The key is in seeing how the action of the plant affects the world into which it’s being placed – the actions or changes or transformations your body experiences when you take that plant in show you how including that plant in whatever you’re working on can help change or transform or move the working. You can look at it from a chemistry perspective, too.
How Can Chemistry Reveal the Magic of a Plant?
Chemistry is all about looking super, super closely at how stuff moves, when you get right down to it. Chemists identify substances, which can be as tiny as molecules or atoms, and then describe what happens when those substances encounter a variety of environments and conditions. In plants, we call those substances constituents and the Chemist a Phytochemist.
A Phytochemist looks at how plant constituents move within the plant and also how they move, react, or transform within the human body (or any number of other environments, but we’re keeping it rather simple here). They use the languages of math and science to describe those actions, reactions, and ultimately the transformations that take place when the plant is introduced to the human body. In short, they use math and science to describe the magic of the plant’s medicine.
What it boils down to, then, is a close look at how the plant’s native qualities move or change the human body that can be translated into the language of Healing Magic or Plant Magics, too. Let’s take Rosmarinic Acid in Sage as an example.
In Sage, rosmarinic acid helps prevent bacterial infection. It’s part of the plant’s self-defense, and when we use sage to fend off a sore throat we’re using the rosmarinic acid in the sage to help us fend off bacterial infection as well. Phytochemists describe the action of rosmarinic acid on specific bacteria, like staphylococcus that causes staph infection, as one that transforms the bacteria such that it cannot feed itself and is thus weakened. In the human body, rosmarinic acid breaks down the bacteria’s defenses enough to allow the body’s natural defenses, the white blood cells for instance, to destroy and eliminate it.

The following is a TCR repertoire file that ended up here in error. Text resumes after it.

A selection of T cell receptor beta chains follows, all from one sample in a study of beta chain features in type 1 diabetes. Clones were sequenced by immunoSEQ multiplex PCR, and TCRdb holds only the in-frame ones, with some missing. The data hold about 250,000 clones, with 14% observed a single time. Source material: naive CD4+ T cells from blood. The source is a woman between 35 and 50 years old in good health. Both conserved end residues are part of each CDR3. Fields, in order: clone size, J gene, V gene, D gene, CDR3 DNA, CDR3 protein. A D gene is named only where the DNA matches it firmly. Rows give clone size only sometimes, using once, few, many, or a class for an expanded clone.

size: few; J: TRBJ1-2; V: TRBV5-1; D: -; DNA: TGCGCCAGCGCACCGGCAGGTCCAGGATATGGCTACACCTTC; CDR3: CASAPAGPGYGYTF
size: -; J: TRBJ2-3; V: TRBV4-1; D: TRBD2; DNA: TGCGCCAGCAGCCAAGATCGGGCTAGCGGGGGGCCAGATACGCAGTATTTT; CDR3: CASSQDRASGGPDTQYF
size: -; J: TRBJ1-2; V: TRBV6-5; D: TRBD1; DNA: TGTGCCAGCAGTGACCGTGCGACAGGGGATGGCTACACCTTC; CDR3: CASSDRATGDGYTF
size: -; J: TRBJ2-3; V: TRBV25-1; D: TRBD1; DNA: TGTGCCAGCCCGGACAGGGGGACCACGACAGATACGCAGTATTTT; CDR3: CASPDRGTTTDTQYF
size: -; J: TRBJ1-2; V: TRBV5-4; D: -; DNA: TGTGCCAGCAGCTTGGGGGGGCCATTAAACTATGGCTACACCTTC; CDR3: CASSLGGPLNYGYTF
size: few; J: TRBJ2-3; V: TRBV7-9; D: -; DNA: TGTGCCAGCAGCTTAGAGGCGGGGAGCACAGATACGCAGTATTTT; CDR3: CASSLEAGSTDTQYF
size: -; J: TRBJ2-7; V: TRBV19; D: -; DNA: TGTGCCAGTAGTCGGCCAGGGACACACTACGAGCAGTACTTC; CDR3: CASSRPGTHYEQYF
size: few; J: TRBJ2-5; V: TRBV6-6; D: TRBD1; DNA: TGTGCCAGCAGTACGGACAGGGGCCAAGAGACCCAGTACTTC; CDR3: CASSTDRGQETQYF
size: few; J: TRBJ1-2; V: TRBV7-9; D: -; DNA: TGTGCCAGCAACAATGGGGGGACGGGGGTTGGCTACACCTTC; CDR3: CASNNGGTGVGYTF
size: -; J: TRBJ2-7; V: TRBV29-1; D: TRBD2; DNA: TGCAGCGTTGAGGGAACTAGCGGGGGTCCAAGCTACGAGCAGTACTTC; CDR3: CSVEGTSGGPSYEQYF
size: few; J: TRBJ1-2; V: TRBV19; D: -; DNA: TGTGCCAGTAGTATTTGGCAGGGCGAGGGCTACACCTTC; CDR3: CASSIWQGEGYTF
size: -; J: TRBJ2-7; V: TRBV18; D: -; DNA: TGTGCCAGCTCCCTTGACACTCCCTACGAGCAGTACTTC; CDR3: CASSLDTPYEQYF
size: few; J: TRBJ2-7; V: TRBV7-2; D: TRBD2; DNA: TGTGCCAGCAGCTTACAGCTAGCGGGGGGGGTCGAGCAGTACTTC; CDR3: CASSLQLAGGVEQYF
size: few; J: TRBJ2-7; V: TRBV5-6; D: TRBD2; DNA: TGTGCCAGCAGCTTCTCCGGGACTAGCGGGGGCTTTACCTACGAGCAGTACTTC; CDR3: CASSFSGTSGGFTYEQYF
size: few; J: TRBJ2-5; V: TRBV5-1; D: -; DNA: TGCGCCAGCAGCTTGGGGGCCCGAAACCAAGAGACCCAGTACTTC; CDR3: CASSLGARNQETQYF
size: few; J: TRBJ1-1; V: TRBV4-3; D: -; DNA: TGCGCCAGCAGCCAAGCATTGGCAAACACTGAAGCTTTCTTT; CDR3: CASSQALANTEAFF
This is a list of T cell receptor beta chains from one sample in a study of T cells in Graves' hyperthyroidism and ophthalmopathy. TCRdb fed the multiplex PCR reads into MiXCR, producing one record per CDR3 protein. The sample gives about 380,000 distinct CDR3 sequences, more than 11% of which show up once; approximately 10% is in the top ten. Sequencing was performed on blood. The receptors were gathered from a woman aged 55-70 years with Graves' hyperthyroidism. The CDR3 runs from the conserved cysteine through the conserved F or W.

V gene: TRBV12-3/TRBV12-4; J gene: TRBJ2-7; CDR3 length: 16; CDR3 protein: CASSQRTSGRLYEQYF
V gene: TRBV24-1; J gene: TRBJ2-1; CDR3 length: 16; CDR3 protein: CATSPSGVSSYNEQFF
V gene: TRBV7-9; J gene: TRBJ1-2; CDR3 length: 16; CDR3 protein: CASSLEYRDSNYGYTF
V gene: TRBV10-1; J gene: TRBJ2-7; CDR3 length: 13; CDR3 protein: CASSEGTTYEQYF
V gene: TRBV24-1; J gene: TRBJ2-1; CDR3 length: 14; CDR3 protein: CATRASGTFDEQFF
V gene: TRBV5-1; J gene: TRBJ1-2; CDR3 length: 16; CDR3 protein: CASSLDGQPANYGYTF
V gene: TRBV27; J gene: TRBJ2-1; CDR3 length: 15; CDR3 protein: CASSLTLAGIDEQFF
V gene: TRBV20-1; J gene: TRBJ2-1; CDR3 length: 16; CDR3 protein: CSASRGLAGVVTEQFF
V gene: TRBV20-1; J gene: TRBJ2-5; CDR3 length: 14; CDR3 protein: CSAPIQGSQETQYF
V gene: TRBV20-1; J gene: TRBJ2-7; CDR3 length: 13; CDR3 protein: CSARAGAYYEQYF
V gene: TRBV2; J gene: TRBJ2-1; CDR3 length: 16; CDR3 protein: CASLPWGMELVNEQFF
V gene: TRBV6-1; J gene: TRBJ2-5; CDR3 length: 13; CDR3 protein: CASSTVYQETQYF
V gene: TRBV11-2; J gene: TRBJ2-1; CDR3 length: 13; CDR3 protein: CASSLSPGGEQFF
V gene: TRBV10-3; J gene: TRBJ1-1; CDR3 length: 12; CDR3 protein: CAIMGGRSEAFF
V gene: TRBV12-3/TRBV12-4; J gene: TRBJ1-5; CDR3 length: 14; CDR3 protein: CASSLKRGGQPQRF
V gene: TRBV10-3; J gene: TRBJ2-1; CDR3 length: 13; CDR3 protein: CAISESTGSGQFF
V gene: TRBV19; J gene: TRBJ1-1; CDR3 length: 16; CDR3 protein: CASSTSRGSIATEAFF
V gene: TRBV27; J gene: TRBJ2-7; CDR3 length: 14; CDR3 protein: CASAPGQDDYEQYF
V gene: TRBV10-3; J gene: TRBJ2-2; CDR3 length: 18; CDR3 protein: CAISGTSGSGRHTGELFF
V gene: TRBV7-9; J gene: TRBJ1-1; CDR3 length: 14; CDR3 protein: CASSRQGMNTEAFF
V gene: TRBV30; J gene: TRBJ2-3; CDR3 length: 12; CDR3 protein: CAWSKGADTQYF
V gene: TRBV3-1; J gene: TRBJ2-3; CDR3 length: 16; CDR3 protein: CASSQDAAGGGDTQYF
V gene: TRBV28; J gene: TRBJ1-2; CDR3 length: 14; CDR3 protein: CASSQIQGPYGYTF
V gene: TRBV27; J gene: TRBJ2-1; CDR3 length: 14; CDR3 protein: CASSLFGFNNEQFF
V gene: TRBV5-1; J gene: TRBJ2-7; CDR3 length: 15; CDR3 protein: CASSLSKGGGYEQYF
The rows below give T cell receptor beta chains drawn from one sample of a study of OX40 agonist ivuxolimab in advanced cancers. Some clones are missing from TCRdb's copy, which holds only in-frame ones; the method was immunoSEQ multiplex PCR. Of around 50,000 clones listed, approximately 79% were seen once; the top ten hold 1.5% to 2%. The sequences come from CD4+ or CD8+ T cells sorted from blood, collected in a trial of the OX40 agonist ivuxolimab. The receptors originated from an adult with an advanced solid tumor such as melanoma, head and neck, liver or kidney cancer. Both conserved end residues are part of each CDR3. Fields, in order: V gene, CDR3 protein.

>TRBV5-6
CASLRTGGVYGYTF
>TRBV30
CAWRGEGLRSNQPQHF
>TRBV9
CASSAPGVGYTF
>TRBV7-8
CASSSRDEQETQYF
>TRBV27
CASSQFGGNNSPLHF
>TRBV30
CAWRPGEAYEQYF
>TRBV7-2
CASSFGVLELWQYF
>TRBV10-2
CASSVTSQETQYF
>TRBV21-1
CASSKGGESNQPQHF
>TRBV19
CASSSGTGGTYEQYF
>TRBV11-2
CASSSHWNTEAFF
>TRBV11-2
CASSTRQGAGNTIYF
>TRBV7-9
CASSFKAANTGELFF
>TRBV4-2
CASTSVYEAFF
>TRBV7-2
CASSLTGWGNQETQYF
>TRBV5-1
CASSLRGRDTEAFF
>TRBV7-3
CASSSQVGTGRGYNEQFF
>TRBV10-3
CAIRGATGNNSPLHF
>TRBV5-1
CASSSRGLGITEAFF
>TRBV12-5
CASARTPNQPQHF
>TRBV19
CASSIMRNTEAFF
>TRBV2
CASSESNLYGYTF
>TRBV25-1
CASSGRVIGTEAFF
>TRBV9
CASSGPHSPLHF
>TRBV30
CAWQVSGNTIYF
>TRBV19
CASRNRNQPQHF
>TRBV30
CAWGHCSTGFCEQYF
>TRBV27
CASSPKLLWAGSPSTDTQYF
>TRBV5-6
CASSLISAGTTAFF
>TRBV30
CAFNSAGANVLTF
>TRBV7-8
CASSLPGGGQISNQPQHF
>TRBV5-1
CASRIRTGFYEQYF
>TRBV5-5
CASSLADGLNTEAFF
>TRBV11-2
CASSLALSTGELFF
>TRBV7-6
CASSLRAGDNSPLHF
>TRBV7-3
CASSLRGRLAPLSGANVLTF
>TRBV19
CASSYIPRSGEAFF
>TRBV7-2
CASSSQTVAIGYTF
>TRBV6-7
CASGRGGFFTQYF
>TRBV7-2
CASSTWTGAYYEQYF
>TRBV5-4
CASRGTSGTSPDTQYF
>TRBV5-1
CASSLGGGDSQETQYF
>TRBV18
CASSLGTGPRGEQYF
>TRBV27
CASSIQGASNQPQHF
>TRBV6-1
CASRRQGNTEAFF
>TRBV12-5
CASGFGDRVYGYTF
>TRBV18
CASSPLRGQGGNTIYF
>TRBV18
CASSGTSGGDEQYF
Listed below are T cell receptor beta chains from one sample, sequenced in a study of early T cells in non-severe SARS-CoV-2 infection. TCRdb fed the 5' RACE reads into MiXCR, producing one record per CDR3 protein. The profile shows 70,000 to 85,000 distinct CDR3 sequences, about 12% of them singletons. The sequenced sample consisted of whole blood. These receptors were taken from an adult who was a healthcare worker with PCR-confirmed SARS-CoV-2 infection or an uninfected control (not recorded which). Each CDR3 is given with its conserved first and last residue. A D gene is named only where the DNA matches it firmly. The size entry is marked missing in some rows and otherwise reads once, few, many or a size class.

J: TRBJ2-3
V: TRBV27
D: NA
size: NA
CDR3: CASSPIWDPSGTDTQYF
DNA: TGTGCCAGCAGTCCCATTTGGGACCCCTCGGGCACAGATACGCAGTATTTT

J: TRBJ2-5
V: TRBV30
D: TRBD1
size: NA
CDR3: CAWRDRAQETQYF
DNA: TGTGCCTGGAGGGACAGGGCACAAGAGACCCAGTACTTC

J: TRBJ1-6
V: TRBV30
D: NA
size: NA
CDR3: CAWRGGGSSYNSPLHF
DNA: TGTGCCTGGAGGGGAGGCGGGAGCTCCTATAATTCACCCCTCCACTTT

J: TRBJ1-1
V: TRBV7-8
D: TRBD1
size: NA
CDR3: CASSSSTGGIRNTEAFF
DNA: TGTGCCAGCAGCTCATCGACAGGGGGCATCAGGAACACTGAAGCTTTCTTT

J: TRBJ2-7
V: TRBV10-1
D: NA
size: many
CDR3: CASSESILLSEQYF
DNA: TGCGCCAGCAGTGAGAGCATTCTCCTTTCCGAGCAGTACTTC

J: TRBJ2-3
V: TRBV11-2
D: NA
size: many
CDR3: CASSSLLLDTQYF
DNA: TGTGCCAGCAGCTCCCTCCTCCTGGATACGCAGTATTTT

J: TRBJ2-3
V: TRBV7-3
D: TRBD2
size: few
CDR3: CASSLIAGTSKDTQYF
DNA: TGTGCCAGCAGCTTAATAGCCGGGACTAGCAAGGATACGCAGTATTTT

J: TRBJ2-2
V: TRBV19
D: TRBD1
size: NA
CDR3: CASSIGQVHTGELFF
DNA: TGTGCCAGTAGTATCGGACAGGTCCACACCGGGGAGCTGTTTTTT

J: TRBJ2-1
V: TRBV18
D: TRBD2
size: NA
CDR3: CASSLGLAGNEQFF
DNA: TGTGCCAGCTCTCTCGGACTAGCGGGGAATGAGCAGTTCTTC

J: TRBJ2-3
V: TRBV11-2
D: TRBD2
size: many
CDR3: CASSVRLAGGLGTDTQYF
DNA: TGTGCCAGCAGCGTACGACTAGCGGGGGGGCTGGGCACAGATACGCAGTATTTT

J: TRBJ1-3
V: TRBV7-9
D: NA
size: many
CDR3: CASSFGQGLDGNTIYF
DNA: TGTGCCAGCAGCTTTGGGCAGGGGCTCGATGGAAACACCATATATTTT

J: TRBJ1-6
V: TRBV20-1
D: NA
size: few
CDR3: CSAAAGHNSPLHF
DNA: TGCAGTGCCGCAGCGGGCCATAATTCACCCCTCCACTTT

If you’re working on a new creative project, for instance, and you want to ensure that you don’t get crushed by the comments of others, you could use a bit of Sage to help you build a solid defense against criticism. In your magical working, the rosmarnic acid of Sage shows you that Sage can help you weaken that which might try to take away your creativity and excitement for the work, which are like the resources bacteria feeds on in the body. If you choose to use Sage Magic in this way, you’re also making a magical statement that you know you have what it takes to eliminate the threat if you can get just a little help from Sage; you’re not a victim of the criticism but rather you’re looking for a bit of help from your team. The chemistry of Sage shows us how we can work with Sage on a magical level just as we might work with it on a physical level.
You can get as heady and intellectual as you want with all of this. That’s part of the beauty of studying chemistry, biology, and the more scientific or medicinal aspects of herbalism. With those studies in mind, you can create some amazing and transformative medicines to help yourself and others release suffering and live better. Having the language of magic and imagination can help you deepen that healing for yourself and for others just like the language of science can help you deepen your relationship with the plants. That, right there, is very practical magic.
More Medical Properties and Chemistry to Explore
- Tea with The Plants: Get to Know That Herb Better
- Yarrow for Emotional Healing
- Cineole in Herbs
- Nettle Chemistry by Sue Sierralupe
- Tulsi as an Adaptogen by Sue Sierralupe
Search the Herbal Nerd Society’s Phytochemisty articles for more Medical Properties and Chemistry articles.